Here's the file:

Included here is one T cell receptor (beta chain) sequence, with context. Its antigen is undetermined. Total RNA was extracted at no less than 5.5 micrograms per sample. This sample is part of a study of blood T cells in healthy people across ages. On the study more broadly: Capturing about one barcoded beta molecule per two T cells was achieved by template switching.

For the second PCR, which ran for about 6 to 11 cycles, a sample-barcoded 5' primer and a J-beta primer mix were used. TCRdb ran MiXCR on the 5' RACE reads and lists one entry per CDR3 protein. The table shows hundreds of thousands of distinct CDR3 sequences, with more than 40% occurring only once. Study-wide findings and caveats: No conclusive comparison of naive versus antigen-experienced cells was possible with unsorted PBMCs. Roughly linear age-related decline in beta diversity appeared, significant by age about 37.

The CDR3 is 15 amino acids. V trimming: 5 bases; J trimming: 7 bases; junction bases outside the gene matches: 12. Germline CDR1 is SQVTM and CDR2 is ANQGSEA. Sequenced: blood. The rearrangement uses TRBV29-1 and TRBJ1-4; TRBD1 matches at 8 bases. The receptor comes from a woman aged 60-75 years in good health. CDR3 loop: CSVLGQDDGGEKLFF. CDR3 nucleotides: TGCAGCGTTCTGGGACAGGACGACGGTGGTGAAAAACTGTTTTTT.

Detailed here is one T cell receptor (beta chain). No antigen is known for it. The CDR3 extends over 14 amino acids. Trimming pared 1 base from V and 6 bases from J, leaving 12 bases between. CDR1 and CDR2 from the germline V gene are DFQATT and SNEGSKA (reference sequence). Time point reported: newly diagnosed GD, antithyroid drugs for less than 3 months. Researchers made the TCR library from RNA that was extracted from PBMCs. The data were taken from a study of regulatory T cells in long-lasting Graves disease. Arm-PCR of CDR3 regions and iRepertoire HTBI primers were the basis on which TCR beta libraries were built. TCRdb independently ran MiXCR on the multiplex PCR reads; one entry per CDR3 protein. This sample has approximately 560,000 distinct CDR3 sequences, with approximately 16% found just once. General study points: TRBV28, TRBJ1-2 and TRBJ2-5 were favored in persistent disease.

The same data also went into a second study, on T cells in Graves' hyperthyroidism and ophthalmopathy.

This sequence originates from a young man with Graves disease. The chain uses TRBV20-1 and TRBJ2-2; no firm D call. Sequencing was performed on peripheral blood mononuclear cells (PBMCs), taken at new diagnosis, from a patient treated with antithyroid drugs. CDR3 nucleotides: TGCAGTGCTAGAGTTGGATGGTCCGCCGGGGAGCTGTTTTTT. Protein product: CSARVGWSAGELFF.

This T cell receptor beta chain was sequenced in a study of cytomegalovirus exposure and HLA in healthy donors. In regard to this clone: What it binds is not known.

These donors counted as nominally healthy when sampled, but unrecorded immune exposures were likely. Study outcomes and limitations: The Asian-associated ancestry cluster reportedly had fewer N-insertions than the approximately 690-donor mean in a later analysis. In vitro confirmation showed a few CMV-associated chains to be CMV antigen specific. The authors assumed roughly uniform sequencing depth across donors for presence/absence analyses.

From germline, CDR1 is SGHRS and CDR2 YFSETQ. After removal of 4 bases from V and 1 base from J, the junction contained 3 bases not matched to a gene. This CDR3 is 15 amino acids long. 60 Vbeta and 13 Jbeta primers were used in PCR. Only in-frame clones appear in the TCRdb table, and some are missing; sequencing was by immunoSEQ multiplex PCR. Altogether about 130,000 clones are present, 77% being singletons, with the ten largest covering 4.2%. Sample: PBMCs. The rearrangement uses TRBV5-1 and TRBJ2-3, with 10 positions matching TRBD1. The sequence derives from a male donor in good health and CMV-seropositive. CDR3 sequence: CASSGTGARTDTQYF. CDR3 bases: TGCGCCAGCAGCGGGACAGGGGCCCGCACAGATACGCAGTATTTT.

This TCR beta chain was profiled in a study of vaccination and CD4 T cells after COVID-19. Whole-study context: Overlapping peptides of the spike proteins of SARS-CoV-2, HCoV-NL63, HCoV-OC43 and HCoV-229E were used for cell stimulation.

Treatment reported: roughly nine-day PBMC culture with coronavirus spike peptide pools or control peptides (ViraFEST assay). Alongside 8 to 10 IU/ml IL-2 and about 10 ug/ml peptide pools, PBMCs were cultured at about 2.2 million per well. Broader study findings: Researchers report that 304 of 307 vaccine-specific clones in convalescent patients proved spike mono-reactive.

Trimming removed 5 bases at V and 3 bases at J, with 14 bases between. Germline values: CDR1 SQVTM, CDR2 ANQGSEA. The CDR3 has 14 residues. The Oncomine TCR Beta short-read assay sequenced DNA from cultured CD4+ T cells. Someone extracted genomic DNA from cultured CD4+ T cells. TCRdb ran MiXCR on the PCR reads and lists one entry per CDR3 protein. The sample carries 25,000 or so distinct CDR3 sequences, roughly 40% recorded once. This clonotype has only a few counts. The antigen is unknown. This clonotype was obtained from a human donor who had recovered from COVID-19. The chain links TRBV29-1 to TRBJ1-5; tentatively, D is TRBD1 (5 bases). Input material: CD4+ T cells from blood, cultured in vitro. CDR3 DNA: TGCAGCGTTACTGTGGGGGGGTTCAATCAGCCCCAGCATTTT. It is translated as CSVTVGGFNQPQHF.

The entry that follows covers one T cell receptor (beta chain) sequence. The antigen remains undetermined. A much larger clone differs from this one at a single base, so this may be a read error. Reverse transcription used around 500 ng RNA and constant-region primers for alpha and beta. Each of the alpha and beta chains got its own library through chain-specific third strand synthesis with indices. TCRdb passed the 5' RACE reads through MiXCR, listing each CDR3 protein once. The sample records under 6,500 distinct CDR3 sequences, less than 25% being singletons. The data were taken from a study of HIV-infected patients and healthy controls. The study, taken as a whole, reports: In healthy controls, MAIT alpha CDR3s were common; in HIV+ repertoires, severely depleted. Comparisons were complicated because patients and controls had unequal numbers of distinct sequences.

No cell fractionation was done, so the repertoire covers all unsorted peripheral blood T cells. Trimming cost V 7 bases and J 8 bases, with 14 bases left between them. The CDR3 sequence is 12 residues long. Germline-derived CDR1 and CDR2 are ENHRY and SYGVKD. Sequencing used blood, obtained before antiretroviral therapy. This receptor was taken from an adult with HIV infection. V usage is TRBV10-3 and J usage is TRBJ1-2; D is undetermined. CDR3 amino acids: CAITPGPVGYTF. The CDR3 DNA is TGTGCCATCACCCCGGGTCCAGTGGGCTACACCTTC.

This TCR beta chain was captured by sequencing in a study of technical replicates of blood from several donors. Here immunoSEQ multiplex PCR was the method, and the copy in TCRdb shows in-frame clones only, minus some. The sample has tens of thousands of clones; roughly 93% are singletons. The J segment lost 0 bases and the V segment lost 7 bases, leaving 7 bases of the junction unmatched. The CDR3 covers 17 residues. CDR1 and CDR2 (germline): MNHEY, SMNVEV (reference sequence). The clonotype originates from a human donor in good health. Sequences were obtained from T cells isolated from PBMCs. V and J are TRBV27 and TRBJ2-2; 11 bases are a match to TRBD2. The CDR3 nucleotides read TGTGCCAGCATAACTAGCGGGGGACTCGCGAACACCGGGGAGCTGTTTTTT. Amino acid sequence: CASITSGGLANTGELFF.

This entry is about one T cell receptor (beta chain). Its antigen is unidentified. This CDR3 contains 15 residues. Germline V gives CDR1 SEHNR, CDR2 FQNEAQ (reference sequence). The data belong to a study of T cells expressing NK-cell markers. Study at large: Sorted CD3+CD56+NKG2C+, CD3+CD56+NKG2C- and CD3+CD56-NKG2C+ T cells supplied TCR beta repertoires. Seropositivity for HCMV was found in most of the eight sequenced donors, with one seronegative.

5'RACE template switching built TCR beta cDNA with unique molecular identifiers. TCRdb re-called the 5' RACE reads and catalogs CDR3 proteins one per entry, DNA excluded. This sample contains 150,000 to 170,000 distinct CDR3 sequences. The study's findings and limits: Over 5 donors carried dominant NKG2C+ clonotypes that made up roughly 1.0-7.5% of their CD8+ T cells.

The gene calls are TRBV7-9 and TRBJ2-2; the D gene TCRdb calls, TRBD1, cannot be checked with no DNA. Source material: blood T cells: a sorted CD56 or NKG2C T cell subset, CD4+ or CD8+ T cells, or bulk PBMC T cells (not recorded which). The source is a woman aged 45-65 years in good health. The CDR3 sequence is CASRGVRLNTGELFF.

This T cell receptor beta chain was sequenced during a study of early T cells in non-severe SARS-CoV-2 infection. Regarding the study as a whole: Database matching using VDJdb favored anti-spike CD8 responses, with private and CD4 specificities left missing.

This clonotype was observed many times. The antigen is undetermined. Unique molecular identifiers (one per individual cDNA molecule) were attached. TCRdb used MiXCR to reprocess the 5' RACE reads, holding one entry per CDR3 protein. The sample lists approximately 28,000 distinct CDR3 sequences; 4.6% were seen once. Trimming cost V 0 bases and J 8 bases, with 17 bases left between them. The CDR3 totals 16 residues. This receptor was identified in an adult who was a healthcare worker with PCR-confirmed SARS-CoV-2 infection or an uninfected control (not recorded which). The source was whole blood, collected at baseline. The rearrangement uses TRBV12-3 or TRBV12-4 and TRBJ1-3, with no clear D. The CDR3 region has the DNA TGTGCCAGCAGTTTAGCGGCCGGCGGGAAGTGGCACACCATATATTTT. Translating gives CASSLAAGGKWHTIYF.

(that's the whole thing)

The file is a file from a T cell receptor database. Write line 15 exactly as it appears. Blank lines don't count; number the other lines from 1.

This TCR beta chain was captured by sequencing in a study of technical replicates of blood from several donors. Here immunoSEQ multiplex PCR was the method, and the copy in TCRdb shows in-frame clones only, minus some. The sample has tens of thousands of clones; roughly 93% are singletons. The J segment lost 0 bases and the V segment lost 7 bases, leaving 7 bases of the junction unmatched. The CDR3 covers 17 residues. CDR1 and CDR2 (germline): MNHEY, SMNVEV (reference sequence). The clonotype originates from a human donor in good health. Sequences were obtained from T cells isolated from PBMCs. V and J are TRBV27 and TRBJ2-2; 11 bases are a match to TRBD2. The CDR3 nucleotides read TGTGCCAGCATAACTAGCGGGGGACTCGCGAACACCGGGGAGCTGTTTTTT. Amino acid sequence: CASITSGGLANTGELFF.